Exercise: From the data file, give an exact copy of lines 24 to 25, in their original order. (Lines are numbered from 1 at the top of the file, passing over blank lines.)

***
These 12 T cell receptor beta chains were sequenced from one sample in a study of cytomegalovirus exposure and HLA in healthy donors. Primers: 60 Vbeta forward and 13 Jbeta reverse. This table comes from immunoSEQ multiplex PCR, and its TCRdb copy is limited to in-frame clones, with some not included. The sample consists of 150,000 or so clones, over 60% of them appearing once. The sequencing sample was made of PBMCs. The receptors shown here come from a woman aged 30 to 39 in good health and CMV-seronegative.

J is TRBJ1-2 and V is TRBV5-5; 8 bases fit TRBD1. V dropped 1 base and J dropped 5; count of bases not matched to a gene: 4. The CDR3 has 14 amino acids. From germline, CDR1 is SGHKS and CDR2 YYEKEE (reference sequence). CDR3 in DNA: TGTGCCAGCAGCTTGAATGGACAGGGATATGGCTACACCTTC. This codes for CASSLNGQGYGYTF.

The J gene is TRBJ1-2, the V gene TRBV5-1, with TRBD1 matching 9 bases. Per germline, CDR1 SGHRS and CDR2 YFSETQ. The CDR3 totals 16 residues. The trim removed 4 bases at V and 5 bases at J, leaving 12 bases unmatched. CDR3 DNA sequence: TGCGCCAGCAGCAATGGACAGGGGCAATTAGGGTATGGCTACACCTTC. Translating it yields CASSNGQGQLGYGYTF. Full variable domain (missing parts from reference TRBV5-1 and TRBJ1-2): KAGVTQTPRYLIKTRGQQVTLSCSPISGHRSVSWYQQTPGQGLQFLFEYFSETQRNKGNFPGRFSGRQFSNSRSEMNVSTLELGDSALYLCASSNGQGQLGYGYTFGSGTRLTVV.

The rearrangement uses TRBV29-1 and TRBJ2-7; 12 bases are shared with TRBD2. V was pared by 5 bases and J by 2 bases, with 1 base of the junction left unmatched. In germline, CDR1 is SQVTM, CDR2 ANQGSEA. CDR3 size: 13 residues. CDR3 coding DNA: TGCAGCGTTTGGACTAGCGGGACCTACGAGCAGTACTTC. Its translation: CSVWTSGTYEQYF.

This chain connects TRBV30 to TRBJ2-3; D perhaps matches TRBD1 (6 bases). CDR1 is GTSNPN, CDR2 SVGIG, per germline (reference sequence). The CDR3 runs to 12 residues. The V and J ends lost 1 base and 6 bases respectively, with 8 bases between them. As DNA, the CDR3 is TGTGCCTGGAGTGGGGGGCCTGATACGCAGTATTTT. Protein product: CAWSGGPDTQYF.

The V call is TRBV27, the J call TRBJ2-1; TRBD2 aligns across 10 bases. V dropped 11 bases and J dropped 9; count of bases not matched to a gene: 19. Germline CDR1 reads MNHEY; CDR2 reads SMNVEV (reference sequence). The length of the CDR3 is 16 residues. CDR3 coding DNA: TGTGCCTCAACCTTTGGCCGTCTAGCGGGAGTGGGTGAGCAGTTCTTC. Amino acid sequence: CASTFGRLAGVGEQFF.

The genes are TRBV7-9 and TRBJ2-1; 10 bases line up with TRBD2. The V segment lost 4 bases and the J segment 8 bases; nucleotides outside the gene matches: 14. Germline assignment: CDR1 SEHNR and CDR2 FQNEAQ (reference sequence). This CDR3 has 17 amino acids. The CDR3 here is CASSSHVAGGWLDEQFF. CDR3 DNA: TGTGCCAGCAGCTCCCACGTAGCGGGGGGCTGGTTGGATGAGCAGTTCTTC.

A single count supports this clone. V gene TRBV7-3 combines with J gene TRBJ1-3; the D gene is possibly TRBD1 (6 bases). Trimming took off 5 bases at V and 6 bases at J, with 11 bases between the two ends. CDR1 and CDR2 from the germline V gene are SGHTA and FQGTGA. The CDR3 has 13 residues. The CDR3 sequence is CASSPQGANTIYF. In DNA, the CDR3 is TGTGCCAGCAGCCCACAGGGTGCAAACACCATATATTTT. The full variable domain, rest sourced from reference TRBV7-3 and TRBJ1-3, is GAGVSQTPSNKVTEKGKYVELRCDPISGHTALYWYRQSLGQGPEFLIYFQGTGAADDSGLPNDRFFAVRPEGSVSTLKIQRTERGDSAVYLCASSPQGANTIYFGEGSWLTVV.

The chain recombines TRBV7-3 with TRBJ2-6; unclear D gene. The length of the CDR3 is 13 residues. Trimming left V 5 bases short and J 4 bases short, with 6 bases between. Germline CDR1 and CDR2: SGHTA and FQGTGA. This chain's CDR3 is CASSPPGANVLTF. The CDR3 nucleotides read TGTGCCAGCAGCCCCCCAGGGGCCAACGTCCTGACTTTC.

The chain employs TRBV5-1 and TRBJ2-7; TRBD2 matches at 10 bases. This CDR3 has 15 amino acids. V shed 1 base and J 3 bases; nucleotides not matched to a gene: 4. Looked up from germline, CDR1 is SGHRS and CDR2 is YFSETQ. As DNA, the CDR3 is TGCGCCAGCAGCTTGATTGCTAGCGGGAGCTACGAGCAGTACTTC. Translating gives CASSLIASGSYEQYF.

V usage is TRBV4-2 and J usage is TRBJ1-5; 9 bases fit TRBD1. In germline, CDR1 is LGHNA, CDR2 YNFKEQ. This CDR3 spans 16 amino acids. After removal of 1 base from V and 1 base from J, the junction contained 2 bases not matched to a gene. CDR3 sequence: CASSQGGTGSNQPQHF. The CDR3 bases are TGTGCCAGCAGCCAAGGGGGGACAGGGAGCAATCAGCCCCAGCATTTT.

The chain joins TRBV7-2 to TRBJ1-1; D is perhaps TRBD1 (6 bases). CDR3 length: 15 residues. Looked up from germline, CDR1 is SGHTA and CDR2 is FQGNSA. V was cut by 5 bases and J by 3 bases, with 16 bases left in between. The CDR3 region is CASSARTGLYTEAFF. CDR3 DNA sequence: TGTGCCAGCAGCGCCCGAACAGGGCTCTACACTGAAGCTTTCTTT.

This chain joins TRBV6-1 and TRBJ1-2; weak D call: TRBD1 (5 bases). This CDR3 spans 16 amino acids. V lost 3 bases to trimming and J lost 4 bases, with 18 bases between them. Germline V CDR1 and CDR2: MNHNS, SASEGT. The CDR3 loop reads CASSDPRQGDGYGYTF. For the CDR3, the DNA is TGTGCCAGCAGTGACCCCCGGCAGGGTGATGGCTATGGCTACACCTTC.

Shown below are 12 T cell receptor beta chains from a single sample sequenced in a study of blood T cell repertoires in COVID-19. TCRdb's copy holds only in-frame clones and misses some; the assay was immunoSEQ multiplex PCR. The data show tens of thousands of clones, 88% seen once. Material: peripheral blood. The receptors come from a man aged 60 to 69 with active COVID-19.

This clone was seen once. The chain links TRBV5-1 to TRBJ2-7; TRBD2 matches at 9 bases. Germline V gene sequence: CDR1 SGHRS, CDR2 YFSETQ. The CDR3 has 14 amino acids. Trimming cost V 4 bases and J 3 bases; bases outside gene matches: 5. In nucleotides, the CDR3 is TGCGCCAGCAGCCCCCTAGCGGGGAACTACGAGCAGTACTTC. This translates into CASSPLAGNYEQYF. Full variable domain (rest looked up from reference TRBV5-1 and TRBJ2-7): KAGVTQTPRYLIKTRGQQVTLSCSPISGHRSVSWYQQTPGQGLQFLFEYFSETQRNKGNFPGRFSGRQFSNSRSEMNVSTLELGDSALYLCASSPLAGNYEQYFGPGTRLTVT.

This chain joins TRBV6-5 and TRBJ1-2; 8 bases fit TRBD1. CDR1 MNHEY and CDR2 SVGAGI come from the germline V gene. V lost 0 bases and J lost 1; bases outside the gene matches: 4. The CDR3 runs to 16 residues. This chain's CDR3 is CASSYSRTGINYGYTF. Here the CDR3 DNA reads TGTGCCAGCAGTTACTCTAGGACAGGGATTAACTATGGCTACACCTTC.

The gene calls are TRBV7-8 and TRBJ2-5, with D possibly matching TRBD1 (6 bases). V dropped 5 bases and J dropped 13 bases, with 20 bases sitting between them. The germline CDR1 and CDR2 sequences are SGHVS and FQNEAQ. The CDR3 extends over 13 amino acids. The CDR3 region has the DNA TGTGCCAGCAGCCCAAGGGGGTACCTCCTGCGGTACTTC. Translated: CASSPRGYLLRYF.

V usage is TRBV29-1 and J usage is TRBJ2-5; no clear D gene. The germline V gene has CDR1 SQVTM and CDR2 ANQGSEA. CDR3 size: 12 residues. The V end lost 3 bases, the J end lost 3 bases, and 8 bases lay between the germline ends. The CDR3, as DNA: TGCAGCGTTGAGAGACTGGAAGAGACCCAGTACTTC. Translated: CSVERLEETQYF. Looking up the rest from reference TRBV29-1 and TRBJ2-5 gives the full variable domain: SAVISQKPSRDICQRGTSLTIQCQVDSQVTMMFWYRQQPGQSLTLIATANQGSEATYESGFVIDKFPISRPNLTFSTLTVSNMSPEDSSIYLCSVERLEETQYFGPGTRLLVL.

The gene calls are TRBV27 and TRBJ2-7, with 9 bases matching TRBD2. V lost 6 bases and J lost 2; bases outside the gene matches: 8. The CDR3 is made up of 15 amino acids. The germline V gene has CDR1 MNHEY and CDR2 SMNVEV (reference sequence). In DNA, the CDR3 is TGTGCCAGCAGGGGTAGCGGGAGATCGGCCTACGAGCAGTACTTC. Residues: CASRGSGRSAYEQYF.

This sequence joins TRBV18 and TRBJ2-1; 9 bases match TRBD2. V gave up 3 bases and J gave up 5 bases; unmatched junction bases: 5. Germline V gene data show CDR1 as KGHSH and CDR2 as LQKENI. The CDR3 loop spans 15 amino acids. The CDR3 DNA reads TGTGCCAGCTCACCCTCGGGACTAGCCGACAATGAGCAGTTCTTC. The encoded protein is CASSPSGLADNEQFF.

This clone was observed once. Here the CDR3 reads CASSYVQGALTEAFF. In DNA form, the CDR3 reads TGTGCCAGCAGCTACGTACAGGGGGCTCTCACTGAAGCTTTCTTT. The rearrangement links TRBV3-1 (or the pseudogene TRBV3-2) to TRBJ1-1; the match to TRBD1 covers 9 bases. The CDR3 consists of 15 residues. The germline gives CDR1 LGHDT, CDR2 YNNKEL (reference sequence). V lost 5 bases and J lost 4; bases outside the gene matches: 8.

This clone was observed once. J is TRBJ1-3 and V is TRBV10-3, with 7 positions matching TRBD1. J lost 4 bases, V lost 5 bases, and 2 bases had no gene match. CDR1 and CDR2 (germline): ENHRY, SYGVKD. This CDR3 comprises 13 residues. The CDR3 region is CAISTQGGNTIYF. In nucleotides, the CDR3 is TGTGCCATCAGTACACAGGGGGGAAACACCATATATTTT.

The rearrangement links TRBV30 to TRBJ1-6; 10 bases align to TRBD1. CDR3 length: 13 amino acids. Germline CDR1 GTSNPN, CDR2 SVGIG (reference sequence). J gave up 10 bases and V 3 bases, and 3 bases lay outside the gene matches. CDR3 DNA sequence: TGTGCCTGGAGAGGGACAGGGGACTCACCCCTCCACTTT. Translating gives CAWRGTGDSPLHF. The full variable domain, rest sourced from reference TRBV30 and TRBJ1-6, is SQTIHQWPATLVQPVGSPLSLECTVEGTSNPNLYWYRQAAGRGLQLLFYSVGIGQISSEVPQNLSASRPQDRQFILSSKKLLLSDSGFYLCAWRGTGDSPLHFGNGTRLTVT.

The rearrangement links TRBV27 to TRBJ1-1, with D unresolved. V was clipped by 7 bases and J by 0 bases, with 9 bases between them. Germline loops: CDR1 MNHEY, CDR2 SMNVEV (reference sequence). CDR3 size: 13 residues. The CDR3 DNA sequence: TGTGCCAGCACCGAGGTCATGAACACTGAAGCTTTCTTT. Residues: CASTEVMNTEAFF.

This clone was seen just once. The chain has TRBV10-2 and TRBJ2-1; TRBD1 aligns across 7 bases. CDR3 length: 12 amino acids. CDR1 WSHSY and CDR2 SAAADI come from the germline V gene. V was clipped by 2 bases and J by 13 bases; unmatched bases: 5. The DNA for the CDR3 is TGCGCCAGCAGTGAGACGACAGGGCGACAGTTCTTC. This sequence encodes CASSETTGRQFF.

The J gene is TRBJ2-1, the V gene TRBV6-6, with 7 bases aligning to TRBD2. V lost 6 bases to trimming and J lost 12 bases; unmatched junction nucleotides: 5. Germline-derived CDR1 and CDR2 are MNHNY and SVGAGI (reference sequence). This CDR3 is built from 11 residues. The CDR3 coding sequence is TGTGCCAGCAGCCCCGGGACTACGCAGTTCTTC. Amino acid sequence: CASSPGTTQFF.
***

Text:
The rearrangement links TRBV27 to TRBJ1-1, with D unresolved. V was clipped by 7 bases and J by 0 bases, with 9 bases between them. Germline loops: CDR1 MNHEY, CDR2 SMNVEV (reference sequence). CDR3 size: 13 residues. The CDR3 DNA sequence: TGTGCCAGCACCGAGGTCATGAACACTGAAGCTTTCTTT. Residues: CASTEVMNTEAFF.

This clone was seen just once. The chain has TRBV10-2 and TRBJ2-1; TRBD1 aligns across 7 bases. CDR3 length: 12 amino acids. CDR1 WSHSY and CDR2 SAAADI come from the germline V gene. V was clipped by 2 bases and J by 13 bases; unmatched bases: 5. The DNA for the CDR3 is TGCGCCAGCAGTGAGACGACAGGGCGACAGTTCTTC. This sequence encodes CASSETTGRQFF.